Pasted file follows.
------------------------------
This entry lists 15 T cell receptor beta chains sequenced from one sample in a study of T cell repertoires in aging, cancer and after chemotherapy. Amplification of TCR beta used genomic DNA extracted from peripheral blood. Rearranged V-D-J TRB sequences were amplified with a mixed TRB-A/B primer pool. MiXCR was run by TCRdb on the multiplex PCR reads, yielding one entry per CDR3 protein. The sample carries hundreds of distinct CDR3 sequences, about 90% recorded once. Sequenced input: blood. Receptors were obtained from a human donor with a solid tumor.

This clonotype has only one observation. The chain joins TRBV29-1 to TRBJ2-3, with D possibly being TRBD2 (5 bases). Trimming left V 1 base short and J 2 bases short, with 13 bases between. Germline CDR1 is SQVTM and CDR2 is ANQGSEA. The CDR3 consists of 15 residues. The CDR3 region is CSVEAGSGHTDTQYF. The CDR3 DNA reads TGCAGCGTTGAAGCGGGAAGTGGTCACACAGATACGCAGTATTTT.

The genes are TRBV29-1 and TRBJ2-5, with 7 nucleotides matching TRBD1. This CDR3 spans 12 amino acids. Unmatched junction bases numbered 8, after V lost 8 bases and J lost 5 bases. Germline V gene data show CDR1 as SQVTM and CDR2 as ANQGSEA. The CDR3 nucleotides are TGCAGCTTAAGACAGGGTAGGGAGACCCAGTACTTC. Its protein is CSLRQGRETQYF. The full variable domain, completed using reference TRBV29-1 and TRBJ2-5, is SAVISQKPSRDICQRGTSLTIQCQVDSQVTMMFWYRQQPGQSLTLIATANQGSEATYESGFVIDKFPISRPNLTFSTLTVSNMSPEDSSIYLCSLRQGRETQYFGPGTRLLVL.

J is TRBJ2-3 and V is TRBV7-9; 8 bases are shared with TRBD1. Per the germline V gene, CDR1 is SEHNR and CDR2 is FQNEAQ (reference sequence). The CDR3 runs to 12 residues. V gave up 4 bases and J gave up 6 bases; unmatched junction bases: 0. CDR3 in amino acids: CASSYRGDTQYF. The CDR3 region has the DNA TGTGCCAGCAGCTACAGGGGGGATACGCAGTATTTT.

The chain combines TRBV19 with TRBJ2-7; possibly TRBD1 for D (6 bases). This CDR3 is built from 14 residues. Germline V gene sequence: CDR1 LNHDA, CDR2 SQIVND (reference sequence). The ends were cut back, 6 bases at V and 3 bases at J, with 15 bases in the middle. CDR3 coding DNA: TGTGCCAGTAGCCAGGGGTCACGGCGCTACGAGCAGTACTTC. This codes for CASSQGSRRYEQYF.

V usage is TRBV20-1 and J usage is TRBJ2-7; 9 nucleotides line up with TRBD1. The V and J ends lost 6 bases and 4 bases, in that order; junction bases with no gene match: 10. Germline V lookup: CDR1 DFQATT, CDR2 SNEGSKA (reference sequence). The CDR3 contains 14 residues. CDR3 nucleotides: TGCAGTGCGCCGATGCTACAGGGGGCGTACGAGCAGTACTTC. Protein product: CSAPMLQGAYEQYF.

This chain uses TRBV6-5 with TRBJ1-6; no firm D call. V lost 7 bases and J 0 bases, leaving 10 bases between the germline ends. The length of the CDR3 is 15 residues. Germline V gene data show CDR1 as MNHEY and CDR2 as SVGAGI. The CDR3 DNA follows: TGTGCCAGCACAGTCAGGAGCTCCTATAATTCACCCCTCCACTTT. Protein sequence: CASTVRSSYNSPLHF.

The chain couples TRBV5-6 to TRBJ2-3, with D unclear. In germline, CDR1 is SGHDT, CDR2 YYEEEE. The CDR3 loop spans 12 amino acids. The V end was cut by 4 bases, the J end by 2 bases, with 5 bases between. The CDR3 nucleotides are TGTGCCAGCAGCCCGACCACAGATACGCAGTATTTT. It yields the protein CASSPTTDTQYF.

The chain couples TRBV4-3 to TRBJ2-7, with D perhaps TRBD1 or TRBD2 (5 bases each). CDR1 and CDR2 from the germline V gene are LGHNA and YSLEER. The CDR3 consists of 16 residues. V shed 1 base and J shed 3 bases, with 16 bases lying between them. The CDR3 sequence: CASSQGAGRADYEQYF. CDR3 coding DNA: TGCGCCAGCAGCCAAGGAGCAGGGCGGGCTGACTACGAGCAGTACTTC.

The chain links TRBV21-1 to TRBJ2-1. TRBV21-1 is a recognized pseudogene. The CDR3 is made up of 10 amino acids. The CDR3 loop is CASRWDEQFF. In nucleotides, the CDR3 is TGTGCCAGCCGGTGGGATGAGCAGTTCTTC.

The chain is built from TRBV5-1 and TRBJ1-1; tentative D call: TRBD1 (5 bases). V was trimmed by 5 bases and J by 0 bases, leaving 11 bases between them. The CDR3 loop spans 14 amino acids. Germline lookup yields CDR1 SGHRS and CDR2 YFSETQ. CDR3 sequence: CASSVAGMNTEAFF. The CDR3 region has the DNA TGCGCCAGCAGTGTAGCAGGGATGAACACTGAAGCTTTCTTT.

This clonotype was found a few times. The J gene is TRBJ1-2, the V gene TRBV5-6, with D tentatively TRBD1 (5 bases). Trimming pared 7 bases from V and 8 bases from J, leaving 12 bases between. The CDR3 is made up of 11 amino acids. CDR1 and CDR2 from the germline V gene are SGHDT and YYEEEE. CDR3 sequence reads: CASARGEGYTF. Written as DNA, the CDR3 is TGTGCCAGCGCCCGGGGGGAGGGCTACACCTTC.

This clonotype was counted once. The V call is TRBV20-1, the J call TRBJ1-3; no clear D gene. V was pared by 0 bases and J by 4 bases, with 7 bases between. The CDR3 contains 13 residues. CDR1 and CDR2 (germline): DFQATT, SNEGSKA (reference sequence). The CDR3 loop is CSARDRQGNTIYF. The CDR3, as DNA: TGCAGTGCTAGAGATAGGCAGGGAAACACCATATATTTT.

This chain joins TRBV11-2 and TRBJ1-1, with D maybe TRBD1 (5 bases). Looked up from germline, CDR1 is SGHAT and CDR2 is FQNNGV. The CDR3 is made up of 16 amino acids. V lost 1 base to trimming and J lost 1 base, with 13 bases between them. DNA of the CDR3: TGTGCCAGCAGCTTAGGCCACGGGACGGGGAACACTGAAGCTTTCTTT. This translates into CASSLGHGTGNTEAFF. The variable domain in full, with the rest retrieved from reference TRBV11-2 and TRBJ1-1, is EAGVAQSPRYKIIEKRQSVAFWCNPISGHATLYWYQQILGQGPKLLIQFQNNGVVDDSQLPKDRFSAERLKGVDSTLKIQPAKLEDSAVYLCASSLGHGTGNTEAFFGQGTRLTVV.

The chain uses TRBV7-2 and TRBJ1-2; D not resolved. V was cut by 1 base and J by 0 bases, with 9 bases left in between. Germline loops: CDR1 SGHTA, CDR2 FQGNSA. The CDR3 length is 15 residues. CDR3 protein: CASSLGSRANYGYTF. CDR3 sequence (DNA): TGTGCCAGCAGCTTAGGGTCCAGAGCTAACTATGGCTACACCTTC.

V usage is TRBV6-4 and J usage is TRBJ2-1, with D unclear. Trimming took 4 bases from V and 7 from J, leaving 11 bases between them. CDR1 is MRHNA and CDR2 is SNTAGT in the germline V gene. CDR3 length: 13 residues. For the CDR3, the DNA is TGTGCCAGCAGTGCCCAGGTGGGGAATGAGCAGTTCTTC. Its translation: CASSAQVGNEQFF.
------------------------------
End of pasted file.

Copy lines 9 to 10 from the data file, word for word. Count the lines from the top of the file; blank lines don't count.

The chain couples TRBV4-3 to TRBJ2-7, with D perhaps TRBD1 or TRBD2 (5 bases each). CDR1 and CDR2 from the germline V gene are LGHNA and YSLEER. The CDR3 consists of 16 residues. V shed 1 base and J shed 3 bases, with 16 bases lying between them. The CDR3 sequence: CASSQGAGRADYEQYF. CDR3 coding DNA: TGCGCCAGCAGCCAAGGAGCAGGGCGGGCTGACTACGAGCAGTACTTC.

The chain links TRBV21-1 to TRBJ2-1. TRBV21-1 is a recognized pseudogene. The CDR3 is made up of 10 amino acids. The CDR3 loop is CASRWDEQFF. In nucleotides, the CDR3 is TGTGCCAGCCGGTGGGATGAGCAGTTCTTC.